With regard to the projected timeframe of the Biden Administration's pause on LNG export authorizations to non-FTA countries, the comment period soliciting stakeholder and industry input may further contribute to the delay and uncertainty sweeping the LNG industry in light of these announcements. In addition to the time necessary to conduct such updates and notice them for public comment, DOE will then be required to review, consider, and respond to comments submitted thereon before such updates can be deemed finalized and then incorporated into any pending applications for non-FTA export authorization impacted by the Biden Administration's pause. Environmental groups and other opponents of increased LNG exports will likely attempt to prolong the DOE update process and undermine any LNG-favorable outcomes resulting from such updates, through the submission of comments and studies opposing such outcomes and/or such updates, and may seek to further delay the same through litigation. Further adding to the uncertainty here is the upcoming US federal elections occurring in the fall of 2024, which will determine control of both the US presidency (and by extension DOE) as well as the US Congress. The outcome of such elections could very much affect what impact such pause and updates may have, as some domestic opposition to the proposed pause has already emerged along partisan lines in the US, due to a perception that this pause and these updates may represent an effort by the Biden Administration to undermine — not strengthen — two rounds of analyses that resoundingly support increasing LNG exports to non-FTA countries on both economic and environmental grounds.

Accordingly, based on the limited facts available so far and the timing associated with the previous round of updates, it is reasonable to anticipate that the Biden Administration's pause on DOE review of non-FTA export applications could last at least 12 months (i.e., until February 2025) and may run even longer depending on the scope and results thereof. DOE would then need to incorporate those updates into all pending non-FTA export applications once such pause has been lifted, which could result in further delays before DOE is in a position to resume its review of and act on pending non-FTA export applications (as that review has now been formally paused by the Biden Administration). As a result, LNG projects that have not yet obtained non-FTA export authorization from DOE could find their ability to take final investment decision (FID) delayed to a degree. However, this pause in and of itself is not likely to halt the overall development process for any affected US LNG projects, because many have substantial resources and commitments supporting them already. It is therefore more reasonably likely that such projects will modify their development timelines to take into account both the delay and the uncertainty injected by this pause and these updates.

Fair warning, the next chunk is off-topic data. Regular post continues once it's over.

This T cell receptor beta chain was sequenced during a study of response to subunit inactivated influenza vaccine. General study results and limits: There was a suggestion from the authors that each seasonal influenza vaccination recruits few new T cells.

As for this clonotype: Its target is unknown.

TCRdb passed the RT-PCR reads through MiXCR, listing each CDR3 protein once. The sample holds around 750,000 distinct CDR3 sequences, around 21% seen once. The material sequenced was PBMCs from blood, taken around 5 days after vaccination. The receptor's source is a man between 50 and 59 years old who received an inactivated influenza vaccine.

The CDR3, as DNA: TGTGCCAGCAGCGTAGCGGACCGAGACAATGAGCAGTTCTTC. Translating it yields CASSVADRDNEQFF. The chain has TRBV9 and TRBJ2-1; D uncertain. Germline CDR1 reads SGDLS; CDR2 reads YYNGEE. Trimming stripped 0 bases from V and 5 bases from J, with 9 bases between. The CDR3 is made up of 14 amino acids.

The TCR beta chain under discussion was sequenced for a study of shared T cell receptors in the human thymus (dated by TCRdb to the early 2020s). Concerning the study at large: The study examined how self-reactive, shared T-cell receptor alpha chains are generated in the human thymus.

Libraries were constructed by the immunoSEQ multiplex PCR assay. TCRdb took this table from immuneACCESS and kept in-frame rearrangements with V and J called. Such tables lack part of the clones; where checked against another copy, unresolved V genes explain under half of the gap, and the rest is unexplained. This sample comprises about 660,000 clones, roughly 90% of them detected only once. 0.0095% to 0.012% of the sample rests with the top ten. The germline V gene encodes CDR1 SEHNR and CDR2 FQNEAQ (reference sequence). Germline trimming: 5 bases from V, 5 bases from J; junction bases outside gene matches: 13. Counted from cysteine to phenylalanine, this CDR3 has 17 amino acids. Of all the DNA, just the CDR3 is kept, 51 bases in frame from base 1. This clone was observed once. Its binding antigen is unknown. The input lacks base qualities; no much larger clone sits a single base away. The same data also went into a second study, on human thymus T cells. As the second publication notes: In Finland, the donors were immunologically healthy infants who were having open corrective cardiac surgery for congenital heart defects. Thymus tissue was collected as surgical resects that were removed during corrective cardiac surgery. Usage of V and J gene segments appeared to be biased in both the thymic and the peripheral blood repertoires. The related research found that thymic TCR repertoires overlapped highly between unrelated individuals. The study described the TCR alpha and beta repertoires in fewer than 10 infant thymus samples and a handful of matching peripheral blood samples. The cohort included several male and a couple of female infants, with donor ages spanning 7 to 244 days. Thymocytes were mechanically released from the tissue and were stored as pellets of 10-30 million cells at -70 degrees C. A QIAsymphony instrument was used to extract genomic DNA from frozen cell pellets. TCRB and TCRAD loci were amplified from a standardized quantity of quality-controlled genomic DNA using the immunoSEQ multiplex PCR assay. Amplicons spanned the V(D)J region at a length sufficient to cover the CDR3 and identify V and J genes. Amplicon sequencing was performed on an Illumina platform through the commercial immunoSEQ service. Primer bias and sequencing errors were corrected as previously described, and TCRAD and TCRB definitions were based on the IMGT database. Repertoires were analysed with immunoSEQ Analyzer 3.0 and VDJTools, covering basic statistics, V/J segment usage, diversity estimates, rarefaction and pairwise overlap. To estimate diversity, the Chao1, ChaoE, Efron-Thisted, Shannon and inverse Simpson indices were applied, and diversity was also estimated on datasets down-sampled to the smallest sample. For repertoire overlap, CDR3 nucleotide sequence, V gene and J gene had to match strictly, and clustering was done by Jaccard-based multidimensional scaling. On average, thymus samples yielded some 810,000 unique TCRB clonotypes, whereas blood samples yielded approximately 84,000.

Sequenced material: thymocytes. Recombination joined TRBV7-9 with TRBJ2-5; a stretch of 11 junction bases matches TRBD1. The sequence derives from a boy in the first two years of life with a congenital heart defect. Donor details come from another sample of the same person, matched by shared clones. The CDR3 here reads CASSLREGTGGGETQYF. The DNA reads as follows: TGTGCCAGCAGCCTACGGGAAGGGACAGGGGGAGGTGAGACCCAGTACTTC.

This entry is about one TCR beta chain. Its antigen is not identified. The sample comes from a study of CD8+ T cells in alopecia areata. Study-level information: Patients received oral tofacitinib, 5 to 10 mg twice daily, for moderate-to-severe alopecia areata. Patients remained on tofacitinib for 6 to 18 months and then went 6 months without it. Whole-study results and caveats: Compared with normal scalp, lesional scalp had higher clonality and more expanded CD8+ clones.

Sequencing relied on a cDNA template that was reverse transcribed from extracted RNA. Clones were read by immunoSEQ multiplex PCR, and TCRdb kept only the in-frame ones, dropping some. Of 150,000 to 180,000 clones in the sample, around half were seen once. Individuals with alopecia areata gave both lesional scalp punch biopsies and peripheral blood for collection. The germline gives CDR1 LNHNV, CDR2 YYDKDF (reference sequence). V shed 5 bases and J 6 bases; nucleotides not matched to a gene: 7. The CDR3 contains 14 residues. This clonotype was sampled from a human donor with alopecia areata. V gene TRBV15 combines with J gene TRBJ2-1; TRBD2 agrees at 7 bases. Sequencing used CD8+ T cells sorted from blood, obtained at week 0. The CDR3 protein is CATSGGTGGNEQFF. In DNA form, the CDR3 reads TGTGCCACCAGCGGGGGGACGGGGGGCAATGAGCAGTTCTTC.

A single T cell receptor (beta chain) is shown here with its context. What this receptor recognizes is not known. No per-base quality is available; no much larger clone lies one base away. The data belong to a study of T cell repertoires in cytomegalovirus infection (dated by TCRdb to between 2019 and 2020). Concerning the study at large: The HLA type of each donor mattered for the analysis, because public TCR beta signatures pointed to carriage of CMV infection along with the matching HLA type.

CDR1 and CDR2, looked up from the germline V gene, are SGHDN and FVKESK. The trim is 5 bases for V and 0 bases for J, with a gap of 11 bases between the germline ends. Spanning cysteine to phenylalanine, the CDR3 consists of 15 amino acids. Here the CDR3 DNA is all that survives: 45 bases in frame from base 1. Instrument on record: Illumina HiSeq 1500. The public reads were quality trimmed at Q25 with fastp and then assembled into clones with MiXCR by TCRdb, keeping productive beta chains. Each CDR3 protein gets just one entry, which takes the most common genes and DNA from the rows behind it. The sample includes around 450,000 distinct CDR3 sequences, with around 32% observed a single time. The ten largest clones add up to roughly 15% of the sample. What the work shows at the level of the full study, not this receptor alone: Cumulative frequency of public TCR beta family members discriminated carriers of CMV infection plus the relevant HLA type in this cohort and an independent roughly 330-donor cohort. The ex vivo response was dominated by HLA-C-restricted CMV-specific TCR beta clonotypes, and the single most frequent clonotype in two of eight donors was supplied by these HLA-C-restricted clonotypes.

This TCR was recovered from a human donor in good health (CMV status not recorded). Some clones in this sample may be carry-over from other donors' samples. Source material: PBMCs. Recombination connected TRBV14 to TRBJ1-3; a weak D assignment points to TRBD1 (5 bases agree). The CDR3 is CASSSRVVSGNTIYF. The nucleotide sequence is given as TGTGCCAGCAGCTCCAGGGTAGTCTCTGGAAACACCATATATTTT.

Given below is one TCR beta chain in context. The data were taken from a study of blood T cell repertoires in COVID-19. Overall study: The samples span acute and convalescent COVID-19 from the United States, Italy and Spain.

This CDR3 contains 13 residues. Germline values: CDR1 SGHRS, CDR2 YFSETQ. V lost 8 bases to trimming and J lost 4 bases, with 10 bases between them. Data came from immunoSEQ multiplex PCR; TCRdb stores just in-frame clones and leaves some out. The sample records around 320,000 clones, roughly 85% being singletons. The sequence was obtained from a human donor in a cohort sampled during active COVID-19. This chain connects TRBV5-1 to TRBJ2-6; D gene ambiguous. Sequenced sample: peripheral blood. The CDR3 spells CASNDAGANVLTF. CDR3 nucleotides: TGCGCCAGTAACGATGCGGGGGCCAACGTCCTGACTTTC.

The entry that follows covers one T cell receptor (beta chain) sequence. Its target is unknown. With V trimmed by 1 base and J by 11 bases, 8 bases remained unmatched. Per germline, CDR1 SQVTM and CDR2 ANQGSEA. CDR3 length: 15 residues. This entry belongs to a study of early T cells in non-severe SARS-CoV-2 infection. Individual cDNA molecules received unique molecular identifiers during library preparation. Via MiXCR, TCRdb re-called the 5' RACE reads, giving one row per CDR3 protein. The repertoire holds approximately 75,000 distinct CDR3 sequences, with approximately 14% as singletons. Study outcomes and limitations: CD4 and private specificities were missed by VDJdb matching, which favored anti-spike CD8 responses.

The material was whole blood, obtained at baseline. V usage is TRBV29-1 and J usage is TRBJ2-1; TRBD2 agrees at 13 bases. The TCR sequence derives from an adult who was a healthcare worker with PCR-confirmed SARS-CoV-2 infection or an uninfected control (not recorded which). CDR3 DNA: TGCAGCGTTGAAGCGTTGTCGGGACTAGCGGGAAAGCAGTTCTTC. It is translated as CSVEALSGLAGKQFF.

The White & Case team continues to actively monitor this developing situation and the potential impacts thereof on behalf of our clients. We stand ready to leverage our unparalleled expertise and experience in these matters to help our clients successfully navigate any potential or actual challenges that may arise as a result of the Biden Administration's pause on pending applications for long-term non-FTA export authorization, as well as the forthcoming economic and environmental updates by DOE.

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This article is prepared for the general information of interested persons. It is not, and does not attempt to be, comprehensive in nature. Due to the general nature of its content, it should not be regarded as legal advice.